Featured Research

from universities, journals, and other organizations

Discovery of DNA silencing mechanism reveals how plants protect their genome

Date:
May 13, 2011
Source:
RIKEN
Summary:
Researchers in Japan have clarified a key epigenetic mechanism by which an enzyme in the model plant Arabidopsis protects cells from harmful DNA elements. The finding contributes to advancing our understanding of a broad range of biological processes in both plants and animals, opening the door to applications in cancer therapy and agriculture.

Researchers at the RIKEN Plant Science Center (PSC) have clarified a key epigenetic mechanism by which an enzyme in the model plant Arabidopsis protects cells from harmful DNA elements. Published in the online journal PLoS Genetics, the finding contributes to advancing our understanding of a broad range of biological processes in both plants and animals, opening the door to applications in cancer therapy and agriculture.

In everything from protein synthesis to gene expression to development, living cells depend critically for their survival on the successful functioning of their DNA. Certain DNA elements such as transposons, fragments of DNA that replicate within an organism's genome, can however disrupt this functioning and disable genes. To defend against such harmful elements, eukaryotic cells form inactive tightly-packed DNA called heterochromatin, whose dense structure serves to repress ("silence") the expression of nearby gene sequences and protect the genome.

Earlier research identified the enzyme HDA6 as playing a key role in such "hetrochromatin silencing" in the model plant Arabidopsis, but the mechanism involved remained unclear. In order to clarify this mechanism, the research group investigated the involvement of HDA6 in two processes: DNA methylation, an epigenetic modification that changes the structure of DNA without altering its sequence, and the modification of histone, the main component of chromatin.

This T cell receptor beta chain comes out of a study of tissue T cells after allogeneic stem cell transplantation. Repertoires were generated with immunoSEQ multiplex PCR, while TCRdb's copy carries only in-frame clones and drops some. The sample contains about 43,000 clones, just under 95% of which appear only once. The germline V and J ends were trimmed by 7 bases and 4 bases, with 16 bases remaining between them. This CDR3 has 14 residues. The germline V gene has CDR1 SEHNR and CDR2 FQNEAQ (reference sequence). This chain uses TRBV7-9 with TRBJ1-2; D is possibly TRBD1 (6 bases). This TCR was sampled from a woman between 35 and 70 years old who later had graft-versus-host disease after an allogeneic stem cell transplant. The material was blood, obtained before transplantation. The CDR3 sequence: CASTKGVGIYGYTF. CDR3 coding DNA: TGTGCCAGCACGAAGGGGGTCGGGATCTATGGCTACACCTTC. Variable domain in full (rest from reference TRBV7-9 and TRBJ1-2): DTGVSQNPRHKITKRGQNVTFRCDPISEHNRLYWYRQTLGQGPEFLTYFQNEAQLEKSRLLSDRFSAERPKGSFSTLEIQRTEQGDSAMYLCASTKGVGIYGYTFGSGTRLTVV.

Through a genome-wide comparison, the researchers were able to show that plants with repressed HDA6 function are not able to silence harmful DNA elements, suggesting that the enzyme plays an important role in gene silencing. Further investigation revealed that HDA6 binds directly to transposons and silences their activity through specific histone modifications, and that another enzyme, the DNA methyltransferase MET1, cooperates with HDA6 in this gene silencing.

Together, the findings establish for the first time that MET1-mediated DNA methylation and HDA6-mediated histone modification work together in repressing harmful DNA elements. By shedding light on the complex interplay between these two processes, the findings provide valuable insight on how plants and animals have evolved to protect their genome from harmful DNA, contributing to applications in areas such as cancer therapy and agriculture.


Story Source:

The above story is based on materials provided by RIKEN. Note: Materials may be edited for content and length.


Journal Reference:

  1. Taiko Kim To, Jong-Myong Kim, Akihiro Matsui, Yukio Kurihara, Taeko Morosawa, Junko Ishida, Maho Tanaka, Takaho Endo, Tetsuji Kakutani, Tetsuro Toyoda, Hiroshi Kimura, Shigeyuki Yokoyama, Kazuo Shinozaki, Motoaki Seki. Arabidopsis HDA6 Regulates Locus-Directed Heterochromatin Silencing in Cooperation with MET1. PLoS Genetics, 2011; 7 (4): e1002055 DOI: 10.1371/journal.pgen.1002055